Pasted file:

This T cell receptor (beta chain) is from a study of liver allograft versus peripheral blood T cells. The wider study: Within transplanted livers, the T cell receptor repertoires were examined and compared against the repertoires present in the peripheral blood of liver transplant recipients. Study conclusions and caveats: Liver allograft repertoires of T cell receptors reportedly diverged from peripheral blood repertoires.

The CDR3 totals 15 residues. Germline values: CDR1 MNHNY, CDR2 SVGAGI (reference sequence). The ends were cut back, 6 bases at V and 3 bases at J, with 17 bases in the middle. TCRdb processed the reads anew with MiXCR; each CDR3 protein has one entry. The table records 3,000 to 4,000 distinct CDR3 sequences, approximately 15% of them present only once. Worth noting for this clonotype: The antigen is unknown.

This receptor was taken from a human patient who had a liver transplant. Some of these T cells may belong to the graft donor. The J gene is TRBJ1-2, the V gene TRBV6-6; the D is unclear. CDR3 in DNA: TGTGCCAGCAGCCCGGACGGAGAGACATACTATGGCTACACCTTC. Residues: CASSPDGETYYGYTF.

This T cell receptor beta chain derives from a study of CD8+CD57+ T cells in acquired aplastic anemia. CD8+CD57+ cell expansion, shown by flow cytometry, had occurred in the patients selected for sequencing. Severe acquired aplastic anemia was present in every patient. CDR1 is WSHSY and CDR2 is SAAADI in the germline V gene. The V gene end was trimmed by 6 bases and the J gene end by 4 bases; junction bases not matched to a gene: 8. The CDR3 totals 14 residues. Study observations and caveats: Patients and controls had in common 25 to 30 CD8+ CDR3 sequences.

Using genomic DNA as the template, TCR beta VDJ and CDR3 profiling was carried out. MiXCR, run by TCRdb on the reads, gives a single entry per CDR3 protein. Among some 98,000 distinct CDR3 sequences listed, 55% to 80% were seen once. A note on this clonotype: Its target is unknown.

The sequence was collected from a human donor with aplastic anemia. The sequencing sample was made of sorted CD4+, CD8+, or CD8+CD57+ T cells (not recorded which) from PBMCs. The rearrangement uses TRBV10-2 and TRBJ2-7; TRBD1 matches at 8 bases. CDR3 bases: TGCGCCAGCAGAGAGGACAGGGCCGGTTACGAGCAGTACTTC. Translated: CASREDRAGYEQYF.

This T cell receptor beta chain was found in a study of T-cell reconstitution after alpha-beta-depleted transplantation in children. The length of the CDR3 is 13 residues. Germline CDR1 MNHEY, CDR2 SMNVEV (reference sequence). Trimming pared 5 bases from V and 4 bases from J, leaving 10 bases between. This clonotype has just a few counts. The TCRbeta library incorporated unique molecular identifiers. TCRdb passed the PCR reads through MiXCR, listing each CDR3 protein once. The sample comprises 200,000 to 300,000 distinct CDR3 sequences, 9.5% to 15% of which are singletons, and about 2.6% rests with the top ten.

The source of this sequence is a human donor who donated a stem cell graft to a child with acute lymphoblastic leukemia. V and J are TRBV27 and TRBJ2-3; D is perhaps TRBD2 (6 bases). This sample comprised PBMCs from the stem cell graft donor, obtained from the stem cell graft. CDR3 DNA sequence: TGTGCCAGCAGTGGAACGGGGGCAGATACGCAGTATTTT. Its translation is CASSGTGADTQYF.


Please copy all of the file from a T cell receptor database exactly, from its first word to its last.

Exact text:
This T cell receptor (beta chain) is from a study of liver allograft versus peripheral blood T cells. The wider study: Within transplanted livers, the T cell receptor repertoires were examined and compared against the repertoires present in the peripheral blood of liver transplant recipients. Study conclusions and caveats: Liver allograft repertoires of T cell receptors reportedly diverged from peripheral blood repertoires.

The CDR3 totals 15 residues. Germline values: CDR1 MNHNY, CDR2 SVGAGI (reference sequence). The ends were cut back, 6 bases at V and 3 bases at J, with 17 bases in the middle. TCRdb processed the reads anew with MiXCR; each CDR3 protein has one entry. The table records 3,000 to 4,000 distinct CDR3 sequences, approximately 15% of them present only once. Worth noting for this clonotype: The antigen is unknown.

This receptor was taken from a human patient who had a liver transplant. Some of these T cells may belong to the graft donor. The J gene is TRBJ1-2, the V gene TRBV6-6; the D is unclear. CDR3 in DNA: TGTGCCAGCAGCCCGGACGGAGAGACATACTATGGCTACACCTTC. Residues: CASSPDGETYYGYTF.

This T cell receptor beta chain derives from a study of CD8+CD57+ T cells in acquired aplastic anemia. CD8+CD57+ cell expansion, shown by flow cytometry, had occurred in the patients selected for sequencing. Severe acquired aplastic anemia was present in every patient. CDR1 is WSHSY and CDR2 is SAAADI in the germline V gene. The V gene end was trimmed by 6 bases and the J gene end by 4 bases; junction bases not matched to a gene: 8. The CDR3 totals 14 residues. Study observations and caveats: Patients and controls had in common 25 to 30 CD8+ CDR3 sequences.

Using genomic DNA as the template, TCR beta VDJ and CDR3 profiling was carried out. MiXCR, run by TCRdb on the reads, gives a single entry per CDR3 protein. Among some 98,000 distinct CDR3 sequences listed, 55% to 80% were seen once. A note on this clonotype: Its target is unknown.

The sequence was collected from a human donor with aplastic anemia. The sequencing sample was made of sorted CD4+, CD8+, or CD8+CD57+ T cells (not recorded which) from PBMCs. The rearrangement uses TRBV10-2 and TRBJ2-7; TRBD1 matches at 8 bases. CDR3 bases: TGCGCCAGCAGAGAGGACAGGGCCGGTTACGAGCAGTACTTC. Translated: CASREDRAGYEQYF.

This T cell receptor beta chain was found in a study of T-cell reconstitution after alpha-beta-depleted transplantation in children. The length of the CDR3 is 13 residues. Germline CDR1 MNHEY, CDR2 SMNVEV (reference sequence). Trimming pared 5 bases from V and 4 bases from J, leaving 10 bases between. This clonotype has just a few counts. The TCRbeta library incorporated unique molecular identifiers. TCRdb passed the PCR reads through MiXCR, listing each CDR3 protein once. The sample comprises 200,000 to 300,000 distinct CDR3 sequences, 9.5% to 15% of which are singletons, and about 2.6% rests with the top ten.

The source of this sequence is a human donor who donated a stem cell graft to a child with acute lymphoblastic leukemia. V and J are TRBV27 and TRBJ2-3; D is perhaps TRBD2 (6 bases). This sample comprised PBMCs from the stem cell graft donor, obtained from the stem cell graft. CDR3 DNA sequence: TGTGCCAGCAGTGGAACGGGGGCAGATACGCAGTATTTT. Its translation is CASSGTGADTQYF.